Seckinger: It’s a little different. Every year, you have a lot of expectations for your season. You feel a little more responsible for how things go. Not necessarily in the game, because people are going to perform how they perform in the game. But right now, during the summer time, how people put in work. What’s the overall culture of the team? What’s the morale of the team? How do people work together? You have to take on a little more responsibility. Running seven-on-sevens, you can’t have coaches out there. You try to take on a leadership role in that, and in the weight room.
Different people lead in different ways, whether it’s by example or vocally, or a little bit of both. I would say all of the older guys are finding how they can lead in the best way possible. All good leaders need followers, and all followers need a leader. Luckily, I think the guys are starting to embrace what this senior group is trying to do and the mentality we’re trying to bring into the season. So far, I think they’ve responded really well.
Q: If you could go back, what would you tell your younger self when you first came to Clemson?
Seckinger: I would say that attitude is everything. How you approach things and the way you view things can impact the outcome of something. Even if the outcome is good or bad, your attitude can change it drastically. I didn’t necessarily have a bad attitude in my opinion, though.
Coach (Dabo) Swinney preaches attitude all of the time, and once you start getting into a position where you can see the outcome of it, it’s amazing how much of a difference it makes. A lot of it is attitude, how you approach things. A lot of it is also confidence in yourself. I came from a private school, so it was a really big step from there to Clemson. If you go into it with a positive attitude and confidence to do it well, then a lot of times it will end really well for you.
Q: What’s post-grad looking like?
Seckinger: Obviously, I’d like to play football for as long as I can. As far as classes go, I just started my master’s program. I’m going to get a chance to finish about half of my master’s degree by the time I’m done (with football). If I can’t play after college, then I would like to one day aspire to own a business. We’ll see how that goes.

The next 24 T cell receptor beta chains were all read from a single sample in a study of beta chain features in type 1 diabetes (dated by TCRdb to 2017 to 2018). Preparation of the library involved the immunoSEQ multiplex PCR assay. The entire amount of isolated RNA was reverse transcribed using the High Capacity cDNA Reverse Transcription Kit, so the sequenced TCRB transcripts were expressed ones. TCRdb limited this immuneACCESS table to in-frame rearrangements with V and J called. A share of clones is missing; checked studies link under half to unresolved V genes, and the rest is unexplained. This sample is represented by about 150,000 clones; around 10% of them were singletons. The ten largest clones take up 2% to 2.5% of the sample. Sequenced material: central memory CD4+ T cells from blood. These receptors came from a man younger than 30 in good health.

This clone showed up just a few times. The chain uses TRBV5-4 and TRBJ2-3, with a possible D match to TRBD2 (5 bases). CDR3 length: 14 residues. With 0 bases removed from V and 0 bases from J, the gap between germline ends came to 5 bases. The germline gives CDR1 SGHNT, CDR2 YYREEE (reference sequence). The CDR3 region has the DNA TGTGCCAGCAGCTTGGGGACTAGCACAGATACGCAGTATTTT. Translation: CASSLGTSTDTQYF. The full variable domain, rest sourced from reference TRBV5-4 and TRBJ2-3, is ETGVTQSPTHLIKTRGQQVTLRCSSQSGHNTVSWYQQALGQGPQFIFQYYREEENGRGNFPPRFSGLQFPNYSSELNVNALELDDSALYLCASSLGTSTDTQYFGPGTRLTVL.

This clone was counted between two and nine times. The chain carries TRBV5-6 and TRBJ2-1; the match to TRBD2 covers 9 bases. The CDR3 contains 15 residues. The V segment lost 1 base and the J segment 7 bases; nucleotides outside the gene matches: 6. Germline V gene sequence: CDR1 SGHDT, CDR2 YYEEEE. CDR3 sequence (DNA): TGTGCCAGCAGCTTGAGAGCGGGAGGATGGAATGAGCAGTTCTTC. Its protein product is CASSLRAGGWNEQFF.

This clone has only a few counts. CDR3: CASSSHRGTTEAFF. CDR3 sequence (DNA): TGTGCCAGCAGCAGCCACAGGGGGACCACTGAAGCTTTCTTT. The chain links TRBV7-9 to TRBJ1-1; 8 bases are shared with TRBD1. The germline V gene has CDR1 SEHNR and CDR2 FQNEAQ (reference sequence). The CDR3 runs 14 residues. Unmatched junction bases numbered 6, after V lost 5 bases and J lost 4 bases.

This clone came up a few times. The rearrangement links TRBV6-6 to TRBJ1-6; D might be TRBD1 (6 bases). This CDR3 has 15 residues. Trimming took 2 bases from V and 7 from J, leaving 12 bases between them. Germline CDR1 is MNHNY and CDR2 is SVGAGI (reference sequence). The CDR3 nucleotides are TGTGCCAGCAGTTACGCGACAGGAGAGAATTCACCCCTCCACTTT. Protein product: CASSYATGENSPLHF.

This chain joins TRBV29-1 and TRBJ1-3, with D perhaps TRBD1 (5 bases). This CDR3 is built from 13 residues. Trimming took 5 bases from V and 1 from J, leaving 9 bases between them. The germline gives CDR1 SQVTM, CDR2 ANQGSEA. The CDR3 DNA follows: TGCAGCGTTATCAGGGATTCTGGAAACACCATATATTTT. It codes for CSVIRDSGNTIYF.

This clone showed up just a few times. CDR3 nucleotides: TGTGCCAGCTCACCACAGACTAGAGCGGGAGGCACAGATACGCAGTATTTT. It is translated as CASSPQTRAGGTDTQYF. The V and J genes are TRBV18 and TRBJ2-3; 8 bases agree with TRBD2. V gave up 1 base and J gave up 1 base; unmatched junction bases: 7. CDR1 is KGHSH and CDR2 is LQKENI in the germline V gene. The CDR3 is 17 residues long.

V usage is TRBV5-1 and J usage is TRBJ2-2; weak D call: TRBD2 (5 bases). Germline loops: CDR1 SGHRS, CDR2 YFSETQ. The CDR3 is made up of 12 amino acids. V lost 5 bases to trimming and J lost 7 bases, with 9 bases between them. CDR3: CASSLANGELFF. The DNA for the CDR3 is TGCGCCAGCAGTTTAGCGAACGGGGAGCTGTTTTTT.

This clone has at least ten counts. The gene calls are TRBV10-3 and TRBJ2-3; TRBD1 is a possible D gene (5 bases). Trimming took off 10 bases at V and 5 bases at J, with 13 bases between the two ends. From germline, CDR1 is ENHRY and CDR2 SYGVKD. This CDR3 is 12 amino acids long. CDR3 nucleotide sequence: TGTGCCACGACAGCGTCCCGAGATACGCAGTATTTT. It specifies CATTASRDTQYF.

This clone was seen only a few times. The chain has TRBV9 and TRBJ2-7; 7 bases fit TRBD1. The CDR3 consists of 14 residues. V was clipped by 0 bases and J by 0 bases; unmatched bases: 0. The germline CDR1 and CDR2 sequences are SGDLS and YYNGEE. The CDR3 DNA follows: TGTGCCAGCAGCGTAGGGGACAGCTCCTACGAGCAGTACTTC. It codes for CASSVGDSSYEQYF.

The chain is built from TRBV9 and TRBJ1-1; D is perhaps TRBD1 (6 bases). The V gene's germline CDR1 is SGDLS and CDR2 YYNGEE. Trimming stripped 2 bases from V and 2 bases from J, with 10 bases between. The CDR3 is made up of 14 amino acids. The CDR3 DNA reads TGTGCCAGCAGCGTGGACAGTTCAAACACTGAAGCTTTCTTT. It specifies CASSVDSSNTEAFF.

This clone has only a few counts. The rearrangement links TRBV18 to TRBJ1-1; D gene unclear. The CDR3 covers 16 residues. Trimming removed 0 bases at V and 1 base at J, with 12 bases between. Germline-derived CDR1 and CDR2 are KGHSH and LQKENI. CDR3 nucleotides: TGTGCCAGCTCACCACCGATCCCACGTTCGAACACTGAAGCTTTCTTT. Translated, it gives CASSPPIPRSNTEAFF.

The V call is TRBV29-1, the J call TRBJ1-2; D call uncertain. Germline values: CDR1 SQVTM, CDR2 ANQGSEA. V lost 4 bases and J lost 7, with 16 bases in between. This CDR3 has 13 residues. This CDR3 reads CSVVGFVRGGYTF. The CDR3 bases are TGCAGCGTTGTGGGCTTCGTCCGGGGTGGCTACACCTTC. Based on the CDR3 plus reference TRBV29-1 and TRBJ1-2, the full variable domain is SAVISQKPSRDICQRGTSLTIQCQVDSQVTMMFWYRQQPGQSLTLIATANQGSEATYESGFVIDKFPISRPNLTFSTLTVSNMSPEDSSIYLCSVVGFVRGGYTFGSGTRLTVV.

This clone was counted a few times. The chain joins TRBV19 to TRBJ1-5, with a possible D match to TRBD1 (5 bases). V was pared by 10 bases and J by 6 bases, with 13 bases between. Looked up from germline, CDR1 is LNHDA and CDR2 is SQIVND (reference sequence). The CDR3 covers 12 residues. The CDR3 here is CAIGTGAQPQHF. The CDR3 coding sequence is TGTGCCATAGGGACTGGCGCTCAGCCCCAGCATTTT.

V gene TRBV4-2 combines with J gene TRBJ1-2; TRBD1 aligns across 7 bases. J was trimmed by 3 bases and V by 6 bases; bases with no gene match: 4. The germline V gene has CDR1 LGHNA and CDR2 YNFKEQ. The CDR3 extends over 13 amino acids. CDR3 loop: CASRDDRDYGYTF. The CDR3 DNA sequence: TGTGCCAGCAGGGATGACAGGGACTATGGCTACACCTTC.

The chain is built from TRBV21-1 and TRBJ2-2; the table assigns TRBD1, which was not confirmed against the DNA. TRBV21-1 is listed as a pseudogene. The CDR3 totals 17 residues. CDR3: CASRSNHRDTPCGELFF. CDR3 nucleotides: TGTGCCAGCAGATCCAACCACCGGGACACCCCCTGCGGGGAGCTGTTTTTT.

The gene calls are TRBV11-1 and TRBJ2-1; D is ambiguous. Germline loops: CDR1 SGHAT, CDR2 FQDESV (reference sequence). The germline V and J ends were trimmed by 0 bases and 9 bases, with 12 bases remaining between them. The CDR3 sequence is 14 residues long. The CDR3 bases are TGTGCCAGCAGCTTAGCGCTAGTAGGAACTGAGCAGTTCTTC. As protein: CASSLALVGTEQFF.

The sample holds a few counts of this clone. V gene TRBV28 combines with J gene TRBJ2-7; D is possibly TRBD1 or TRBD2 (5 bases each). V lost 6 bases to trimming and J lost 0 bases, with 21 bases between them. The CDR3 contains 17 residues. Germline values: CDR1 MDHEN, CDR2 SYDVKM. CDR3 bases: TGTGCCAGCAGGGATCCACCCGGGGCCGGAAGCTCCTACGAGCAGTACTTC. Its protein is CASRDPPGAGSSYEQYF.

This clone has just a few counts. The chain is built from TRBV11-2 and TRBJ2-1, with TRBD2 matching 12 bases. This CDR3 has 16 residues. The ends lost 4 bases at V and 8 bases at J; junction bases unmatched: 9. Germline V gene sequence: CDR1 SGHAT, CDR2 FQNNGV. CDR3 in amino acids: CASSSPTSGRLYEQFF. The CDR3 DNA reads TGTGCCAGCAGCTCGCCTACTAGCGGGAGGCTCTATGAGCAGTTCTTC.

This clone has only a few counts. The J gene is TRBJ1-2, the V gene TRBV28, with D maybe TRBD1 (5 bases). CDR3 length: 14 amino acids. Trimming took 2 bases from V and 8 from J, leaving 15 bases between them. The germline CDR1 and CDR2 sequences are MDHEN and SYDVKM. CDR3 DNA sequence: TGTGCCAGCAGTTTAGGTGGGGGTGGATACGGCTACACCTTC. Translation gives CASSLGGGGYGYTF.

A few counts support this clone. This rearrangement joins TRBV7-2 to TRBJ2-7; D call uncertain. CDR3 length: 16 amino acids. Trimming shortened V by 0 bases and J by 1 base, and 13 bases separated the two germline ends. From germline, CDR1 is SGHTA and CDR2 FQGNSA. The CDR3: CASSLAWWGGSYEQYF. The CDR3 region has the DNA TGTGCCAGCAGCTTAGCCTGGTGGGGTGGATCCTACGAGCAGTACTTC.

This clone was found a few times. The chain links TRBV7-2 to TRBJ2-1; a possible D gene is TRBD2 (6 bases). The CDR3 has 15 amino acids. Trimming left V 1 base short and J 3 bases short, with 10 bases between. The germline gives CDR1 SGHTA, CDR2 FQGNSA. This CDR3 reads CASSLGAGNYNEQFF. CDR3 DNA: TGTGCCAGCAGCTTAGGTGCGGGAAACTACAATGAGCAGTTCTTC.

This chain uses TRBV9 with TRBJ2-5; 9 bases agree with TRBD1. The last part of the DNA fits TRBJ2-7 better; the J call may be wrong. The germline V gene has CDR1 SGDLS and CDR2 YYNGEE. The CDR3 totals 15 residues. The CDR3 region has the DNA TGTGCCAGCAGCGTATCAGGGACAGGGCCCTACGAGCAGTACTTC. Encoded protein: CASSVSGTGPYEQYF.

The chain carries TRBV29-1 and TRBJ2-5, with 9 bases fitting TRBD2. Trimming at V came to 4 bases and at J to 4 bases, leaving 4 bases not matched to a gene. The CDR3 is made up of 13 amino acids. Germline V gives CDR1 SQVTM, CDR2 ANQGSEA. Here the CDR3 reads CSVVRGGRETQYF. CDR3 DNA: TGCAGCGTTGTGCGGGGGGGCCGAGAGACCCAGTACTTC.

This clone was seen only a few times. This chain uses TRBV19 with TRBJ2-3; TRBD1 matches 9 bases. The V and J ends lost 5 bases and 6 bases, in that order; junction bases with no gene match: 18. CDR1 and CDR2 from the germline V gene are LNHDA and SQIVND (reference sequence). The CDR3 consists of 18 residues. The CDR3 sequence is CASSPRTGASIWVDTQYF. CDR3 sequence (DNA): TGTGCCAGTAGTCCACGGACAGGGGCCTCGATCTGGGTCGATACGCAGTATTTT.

Q: What kind of business?
Seckinger: My family has a tourism business. I don’t know if I’d necessarily want to work in tourism, but I’ve gotten a backstage pass to seeing how to run your own business, the lifestyle that it is and what you have to put into it. Being a business management major, it’s something that interests me, but I don’t know if I’ll be able to go that route right away. Obviously that takes some time to do.
Q: Favorite place to eat in Clemson?
Seckinger: I would probably say Pot Belly Deli or TD’s, depending on the meal.
Q: How many pictures of the 2013 touchdown catch versus Georgia do you have hanging in your room?
Seckinger: One up here and one back home.
Q: I know you’re a big hunter, what’s your best hunting story?
Seckinger: There are a lot of great ones. Two of my best friends are my cousins George and Boyce Campsen. I hunt with them all of the time. I would say my most anticipated time of the year is spring break, because it’s the only break we get a guaranteed week off. The last two years we’ve only been able to hunt for a weekend or so, because our spring breaks for Clemson and The Citadel haven’t lined up. Three years ago, it lined up to where we were on spring break at the same time. We spent at least seven days out in the woods, doing nothing but turkey hunting. Being able to hang out with your best friends would probably be one of my best memories in recent years.